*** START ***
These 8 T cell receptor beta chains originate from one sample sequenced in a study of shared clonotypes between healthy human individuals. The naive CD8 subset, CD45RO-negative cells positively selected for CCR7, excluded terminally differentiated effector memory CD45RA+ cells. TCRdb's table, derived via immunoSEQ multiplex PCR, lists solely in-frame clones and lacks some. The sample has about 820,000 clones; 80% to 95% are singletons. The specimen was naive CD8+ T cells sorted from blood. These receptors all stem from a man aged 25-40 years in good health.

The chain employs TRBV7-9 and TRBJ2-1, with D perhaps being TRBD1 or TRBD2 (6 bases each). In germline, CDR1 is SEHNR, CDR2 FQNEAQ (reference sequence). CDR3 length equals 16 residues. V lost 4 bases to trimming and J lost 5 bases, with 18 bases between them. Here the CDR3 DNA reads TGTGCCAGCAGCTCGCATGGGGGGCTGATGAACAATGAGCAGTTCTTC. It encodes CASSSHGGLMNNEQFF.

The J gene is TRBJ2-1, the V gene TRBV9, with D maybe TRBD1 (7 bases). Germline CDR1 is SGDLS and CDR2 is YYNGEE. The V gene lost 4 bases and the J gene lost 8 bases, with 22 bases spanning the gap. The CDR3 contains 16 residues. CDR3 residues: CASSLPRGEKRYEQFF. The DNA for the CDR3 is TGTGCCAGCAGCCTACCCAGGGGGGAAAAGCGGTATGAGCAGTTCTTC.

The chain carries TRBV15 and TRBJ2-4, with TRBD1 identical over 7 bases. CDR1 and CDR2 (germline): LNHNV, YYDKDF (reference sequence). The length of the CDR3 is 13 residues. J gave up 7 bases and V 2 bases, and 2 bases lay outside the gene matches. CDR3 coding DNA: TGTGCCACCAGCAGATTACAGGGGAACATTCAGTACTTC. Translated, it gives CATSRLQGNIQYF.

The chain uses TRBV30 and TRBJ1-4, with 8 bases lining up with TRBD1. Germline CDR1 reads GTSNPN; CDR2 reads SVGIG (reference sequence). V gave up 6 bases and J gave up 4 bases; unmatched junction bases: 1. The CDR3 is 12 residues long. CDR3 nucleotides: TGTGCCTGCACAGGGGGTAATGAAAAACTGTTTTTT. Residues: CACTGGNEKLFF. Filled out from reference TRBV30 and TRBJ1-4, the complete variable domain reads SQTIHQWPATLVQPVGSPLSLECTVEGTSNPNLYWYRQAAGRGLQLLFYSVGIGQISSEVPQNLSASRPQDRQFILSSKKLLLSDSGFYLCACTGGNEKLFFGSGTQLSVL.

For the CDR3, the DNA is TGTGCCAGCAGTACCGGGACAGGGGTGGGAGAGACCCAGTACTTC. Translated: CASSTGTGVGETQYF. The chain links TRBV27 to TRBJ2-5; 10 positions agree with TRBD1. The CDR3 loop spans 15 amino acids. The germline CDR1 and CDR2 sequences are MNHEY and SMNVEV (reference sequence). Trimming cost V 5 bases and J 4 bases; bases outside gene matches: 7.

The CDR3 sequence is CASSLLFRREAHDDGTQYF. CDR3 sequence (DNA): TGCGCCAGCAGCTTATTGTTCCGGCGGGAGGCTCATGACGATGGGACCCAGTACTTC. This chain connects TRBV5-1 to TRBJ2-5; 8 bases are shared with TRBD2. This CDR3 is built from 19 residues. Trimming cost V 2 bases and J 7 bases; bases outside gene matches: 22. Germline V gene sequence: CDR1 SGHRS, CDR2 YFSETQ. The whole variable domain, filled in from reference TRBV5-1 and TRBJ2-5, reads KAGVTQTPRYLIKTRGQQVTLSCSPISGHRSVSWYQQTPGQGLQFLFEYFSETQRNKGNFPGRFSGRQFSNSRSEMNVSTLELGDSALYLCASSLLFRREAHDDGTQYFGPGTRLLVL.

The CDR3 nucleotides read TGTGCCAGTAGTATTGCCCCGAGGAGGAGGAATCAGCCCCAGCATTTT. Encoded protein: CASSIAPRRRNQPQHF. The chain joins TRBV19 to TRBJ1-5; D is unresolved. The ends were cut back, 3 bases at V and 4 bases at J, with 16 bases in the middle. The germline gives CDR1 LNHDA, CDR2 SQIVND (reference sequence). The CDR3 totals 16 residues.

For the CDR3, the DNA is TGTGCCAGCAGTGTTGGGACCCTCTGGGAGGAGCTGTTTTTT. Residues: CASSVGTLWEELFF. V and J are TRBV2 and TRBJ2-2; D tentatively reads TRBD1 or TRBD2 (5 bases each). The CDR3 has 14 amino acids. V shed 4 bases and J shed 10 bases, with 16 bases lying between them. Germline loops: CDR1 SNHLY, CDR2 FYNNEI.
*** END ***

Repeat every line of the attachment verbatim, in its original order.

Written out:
These 8 T cell receptor beta chains originate from one sample sequenced in a study of shared clonotypes between healthy human individuals. The naive CD8 subset, CD45RO-negative cells positively selected for CCR7, excluded terminally differentiated effector memory CD45RA+ cells. TCRdb's table, derived via immunoSEQ multiplex PCR, lists solely in-frame clones and lacks some. The sample has about 820,000 clones; 80% to 95% are singletons. The specimen was naive CD8+ T cells sorted from blood. These receptors all stem from a man aged 25-40 years in good health.

The chain employs TRBV7-9 and TRBJ2-1, with D perhaps being TRBD1 or TRBD2 (6 bases each). In germline, CDR1 is SEHNR, CDR2 FQNEAQ (reference sequence). CDR3 length equals 16 residues. V lost 4 bases to trimming and J lost 5 bases, with 18 bases between them. Here the CDR3 DNA reads TGTGCCAGCAGCTCGCATGGGGGGCTGATGAACAATGAGCAGTTCTTC. It encodes CASSSHGGLMNNEQFF.

The J gene is TRBJ2-1, the V gene TRBV9, with D maybe TRBD1 (7 bases). Germline CDR1 is SGDLS and CDR2 is YYNGEE. The V gene lost 4 bases and the J gene lost 8 bases, with 22 bases spanning the gap. The CDR3 contains 16 residues. CDR3 residues: CASSLPRGEKRYEQFF. The DNA for the CDR3 is TGTGCCAGCAGCCTACCCAGGGGGGAAAAGCGGTATGAGCAGTTCTTC.

The chain carries TRBV15 and TRBJ2-4, with TRBD1 identical over 7 bases. CDR1 and CDR2 (germline): LNHNV, YYDKDF (reference sequence). The length of the CDR3 is 13 residues. J gave up 7 bases and V 2 bases, and 2 bases lay outside the gene matches. CDR3 coding DNA: TGTGCCACCAGCAGATTACAGGGGAACATTCAGTACTTC. Translated, it gives CATSRLQGNIQYF.

The chain uses TRBV30 and TRBJ1-4, with 8 bases lining up with TRBD1. Germline CDR1 reads GTSNPN; CDR2 reads SVGIG (reference sequence). V gave up 6 bases and J gave up 4 bases; unmatched junction bases: 1. The CDR3 is 12 residues long. CDR3 nucleotides: TGTGCCTGCACAGGGGGTAATGAAAAACTGTTTTTT. Residues: CACTGGNEKLFF. Filled out from reference TRBV30 and TRBJ1-4, the complete variable domain reads SQTIHQWPATLVQPVGSPLSLECTVEGTSNPNLYWYRQAAGRGLQLLFYSVGIGQISSEVPQNLSASRPQDRQFILSSKKLLLSDSGFYLCACTGGNEKLFFGSGTQLSVL.

For the CDR3, the DNA is TGTGCCAGCAGTACCGGGACAGGGGTGGGAGAGACCCAGTACTTC. Translated: CASSTGTGVGETQYF. The chain links TRBV27 to TRBJ2-5; 10 positions agree with TRBD1. The CDR3 loop spans 15 amino acids. The germline CDR1 and CDR2 sequences are MNHEY and SMNVEV (reference sequence). Trimming cost V 5 bases and J 4 bases; bases outside gene matches: 7.

The CDR3 sequence is CASSLLFRREAHDDGTQYF. CDR3 sequence (DNA): TGCGCCAGCAGCTTATTGTTCCGGCGGGAGGCTCATGACGATGGGACCCAGTACTTC. This chain connects TRBV5-1 to TRBJ2-5; 8 bases are shared with TRBD2. This CDR3 is built from 19 residues. Trimming cost V 2 bases and J 7 bases; bases outside gene matches: 22. Germline V gene sequence: CDR1 SGHRS, CDR2 YFSETQ. The whole variable domain, filled in from reference TRBV5-1 and TRBJ2-5, reads KAGVTQTPRYLIKTRGQQVTLSCSPISGHRSVSWYQQTPGQGLQFLFEYFSETQRNKGNFPGRFSGRQFSNSRSEMNVSTLELGDSALYLCASSLLFRREAHDDGTQYFGPGTRLLVL.

The CDR3 nucleotides read TGTGCCAGTAGTATTGCCCCGAGGAGGAGGAATCAGCCCCAGCATTTT. Encoded protein: CASSIAPRRRNQPQHF. The chain joins TRBV19 to TRBJ1-5; D is unresolved. The ends were cut back, 3 bases at V and 4 bases at J, with 16 bases in the middle. The germline gives CDR1 LNHDA, CDR2 SQIVND (reference sequence). The CDR3 totals 16 residues.

For the CDR3, the DNA is TGTGCCAGCAGTGTTGGGACCCTCTGGGAGGAGCTGTTTTTT. Residues: CASSVGTLWEELFF. V and J are TRBV2 and TRBJ2-2; D tentatively reads TRBD1 or TRBD2 (5 bases each). The CDR3 has 14 amino acids. V shed 4 bases and J shed 10 bases, with 16 bases lying between them. Germline loops: CDR1 SNHLY, CDR2 FYNNEI.